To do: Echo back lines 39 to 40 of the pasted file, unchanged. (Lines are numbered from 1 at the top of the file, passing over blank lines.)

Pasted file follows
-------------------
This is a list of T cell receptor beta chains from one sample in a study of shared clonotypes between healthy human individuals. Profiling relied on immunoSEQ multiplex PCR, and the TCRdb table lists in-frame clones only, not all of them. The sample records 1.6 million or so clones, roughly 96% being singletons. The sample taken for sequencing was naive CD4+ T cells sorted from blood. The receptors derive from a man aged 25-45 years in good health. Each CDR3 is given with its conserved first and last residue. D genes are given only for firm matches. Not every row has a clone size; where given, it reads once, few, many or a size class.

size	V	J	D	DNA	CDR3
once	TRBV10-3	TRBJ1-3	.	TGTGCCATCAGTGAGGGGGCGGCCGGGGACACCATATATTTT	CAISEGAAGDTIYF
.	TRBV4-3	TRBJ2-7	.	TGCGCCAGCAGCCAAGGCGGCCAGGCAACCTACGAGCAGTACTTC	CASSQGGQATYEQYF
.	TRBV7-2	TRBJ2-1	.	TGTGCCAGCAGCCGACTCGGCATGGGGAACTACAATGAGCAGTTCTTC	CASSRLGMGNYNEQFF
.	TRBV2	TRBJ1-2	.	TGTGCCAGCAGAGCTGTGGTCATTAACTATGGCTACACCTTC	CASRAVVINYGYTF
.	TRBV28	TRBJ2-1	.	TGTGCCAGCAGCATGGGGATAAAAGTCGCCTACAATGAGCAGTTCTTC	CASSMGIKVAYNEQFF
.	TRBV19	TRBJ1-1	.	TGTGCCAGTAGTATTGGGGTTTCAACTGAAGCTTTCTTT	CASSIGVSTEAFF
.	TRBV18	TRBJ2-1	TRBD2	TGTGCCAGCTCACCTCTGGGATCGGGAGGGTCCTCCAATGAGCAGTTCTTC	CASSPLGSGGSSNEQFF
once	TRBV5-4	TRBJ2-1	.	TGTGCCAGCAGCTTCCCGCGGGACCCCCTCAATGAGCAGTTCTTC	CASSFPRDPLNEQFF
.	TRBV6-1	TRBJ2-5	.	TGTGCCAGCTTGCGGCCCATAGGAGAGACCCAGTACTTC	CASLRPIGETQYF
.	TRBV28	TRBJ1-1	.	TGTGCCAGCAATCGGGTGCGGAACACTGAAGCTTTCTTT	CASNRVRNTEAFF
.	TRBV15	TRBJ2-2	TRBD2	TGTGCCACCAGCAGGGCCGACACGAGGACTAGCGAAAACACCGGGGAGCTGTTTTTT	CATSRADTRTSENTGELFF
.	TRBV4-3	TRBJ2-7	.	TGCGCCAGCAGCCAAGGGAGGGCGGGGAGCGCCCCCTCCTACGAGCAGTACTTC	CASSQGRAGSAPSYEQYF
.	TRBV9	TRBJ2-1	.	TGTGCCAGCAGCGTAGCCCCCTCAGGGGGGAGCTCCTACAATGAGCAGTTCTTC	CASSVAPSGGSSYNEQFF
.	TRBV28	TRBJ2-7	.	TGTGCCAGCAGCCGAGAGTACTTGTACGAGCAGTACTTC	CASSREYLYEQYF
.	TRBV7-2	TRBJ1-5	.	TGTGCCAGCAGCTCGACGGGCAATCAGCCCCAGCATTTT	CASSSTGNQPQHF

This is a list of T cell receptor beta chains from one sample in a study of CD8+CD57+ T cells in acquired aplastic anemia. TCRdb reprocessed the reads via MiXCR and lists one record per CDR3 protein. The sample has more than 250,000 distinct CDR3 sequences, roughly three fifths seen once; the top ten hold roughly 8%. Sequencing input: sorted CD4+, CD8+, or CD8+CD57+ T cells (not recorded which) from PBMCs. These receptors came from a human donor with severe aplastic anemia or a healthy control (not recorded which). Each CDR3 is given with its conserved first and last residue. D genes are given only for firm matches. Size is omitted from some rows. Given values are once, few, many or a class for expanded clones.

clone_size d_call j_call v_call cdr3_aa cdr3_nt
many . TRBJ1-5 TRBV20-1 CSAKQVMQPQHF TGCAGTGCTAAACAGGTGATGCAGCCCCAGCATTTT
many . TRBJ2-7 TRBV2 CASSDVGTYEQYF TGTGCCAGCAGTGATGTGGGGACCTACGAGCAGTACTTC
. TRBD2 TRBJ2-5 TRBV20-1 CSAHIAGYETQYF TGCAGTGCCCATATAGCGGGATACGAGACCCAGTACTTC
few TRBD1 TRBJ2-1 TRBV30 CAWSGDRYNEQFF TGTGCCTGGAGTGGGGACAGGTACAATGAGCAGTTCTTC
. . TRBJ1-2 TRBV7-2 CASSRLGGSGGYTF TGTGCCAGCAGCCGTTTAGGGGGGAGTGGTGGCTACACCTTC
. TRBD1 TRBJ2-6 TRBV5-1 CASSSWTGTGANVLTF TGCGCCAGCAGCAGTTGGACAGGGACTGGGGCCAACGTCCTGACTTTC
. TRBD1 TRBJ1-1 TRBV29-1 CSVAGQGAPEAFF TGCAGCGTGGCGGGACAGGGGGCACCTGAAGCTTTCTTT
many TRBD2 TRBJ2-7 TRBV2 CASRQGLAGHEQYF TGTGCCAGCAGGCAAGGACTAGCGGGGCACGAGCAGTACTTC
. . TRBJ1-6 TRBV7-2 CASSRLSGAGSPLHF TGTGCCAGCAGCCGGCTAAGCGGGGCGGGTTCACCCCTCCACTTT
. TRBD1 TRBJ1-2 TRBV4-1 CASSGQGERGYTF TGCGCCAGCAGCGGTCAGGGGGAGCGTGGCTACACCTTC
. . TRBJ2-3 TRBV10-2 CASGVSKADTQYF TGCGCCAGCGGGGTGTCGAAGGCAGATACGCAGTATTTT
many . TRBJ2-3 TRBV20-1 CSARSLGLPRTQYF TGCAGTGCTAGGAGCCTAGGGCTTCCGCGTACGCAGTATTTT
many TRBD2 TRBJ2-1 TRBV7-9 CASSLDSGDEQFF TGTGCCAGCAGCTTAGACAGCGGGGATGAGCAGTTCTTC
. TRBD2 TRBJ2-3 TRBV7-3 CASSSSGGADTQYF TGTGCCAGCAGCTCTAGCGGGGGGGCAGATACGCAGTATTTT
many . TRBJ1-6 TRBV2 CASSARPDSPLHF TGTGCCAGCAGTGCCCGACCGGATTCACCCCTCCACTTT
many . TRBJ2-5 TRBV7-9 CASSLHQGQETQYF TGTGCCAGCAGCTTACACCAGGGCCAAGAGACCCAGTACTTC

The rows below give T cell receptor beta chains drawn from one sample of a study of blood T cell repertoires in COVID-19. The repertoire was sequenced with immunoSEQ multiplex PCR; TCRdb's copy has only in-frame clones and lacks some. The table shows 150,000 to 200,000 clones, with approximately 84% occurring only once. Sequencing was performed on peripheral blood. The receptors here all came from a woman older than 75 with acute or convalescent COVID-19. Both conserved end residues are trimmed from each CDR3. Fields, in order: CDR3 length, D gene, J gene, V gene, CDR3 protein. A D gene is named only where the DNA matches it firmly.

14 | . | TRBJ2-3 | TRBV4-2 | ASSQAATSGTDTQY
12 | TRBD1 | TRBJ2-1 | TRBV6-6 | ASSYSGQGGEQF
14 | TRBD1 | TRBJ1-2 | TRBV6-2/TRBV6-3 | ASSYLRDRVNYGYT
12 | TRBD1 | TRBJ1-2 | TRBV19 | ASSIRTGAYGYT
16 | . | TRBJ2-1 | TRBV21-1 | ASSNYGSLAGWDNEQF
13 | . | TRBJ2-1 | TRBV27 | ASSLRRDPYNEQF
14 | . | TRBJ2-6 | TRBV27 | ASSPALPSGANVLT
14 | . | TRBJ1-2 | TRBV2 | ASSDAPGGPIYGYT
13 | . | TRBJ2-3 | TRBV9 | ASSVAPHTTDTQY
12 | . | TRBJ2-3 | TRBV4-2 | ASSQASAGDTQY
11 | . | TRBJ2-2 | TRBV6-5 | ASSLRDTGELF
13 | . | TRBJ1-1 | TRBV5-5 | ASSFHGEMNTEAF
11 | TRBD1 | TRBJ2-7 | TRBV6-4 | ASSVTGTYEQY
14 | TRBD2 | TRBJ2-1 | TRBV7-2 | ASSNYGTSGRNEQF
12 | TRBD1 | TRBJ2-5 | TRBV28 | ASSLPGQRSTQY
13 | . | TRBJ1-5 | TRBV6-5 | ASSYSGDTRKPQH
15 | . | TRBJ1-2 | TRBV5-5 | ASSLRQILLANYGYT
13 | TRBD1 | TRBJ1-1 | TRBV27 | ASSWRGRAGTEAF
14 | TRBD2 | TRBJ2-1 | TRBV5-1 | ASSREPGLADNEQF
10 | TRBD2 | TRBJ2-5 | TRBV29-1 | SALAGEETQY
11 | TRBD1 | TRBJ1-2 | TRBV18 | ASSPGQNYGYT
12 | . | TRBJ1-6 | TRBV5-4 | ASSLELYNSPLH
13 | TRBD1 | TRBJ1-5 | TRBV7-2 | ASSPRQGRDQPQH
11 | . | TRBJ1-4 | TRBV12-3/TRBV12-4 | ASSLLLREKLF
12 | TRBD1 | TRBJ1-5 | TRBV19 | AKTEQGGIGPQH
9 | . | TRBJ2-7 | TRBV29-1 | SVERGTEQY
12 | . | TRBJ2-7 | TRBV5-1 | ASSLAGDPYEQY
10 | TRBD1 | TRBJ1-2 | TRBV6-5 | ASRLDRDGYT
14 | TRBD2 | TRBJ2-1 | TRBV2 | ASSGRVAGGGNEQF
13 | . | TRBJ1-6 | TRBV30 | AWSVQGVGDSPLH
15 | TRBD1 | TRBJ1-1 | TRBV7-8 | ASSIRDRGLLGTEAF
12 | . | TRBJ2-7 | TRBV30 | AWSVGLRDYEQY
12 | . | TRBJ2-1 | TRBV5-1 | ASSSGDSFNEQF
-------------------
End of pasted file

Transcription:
14 | TRBD1 | TRBJ1-2 | TRBV6-2/TRBV6-3 | ASSYLRDRVNYGYT
12 | TRBD1 | TRBJ1-2 | TRBV19 | ASSIRTGAYGYT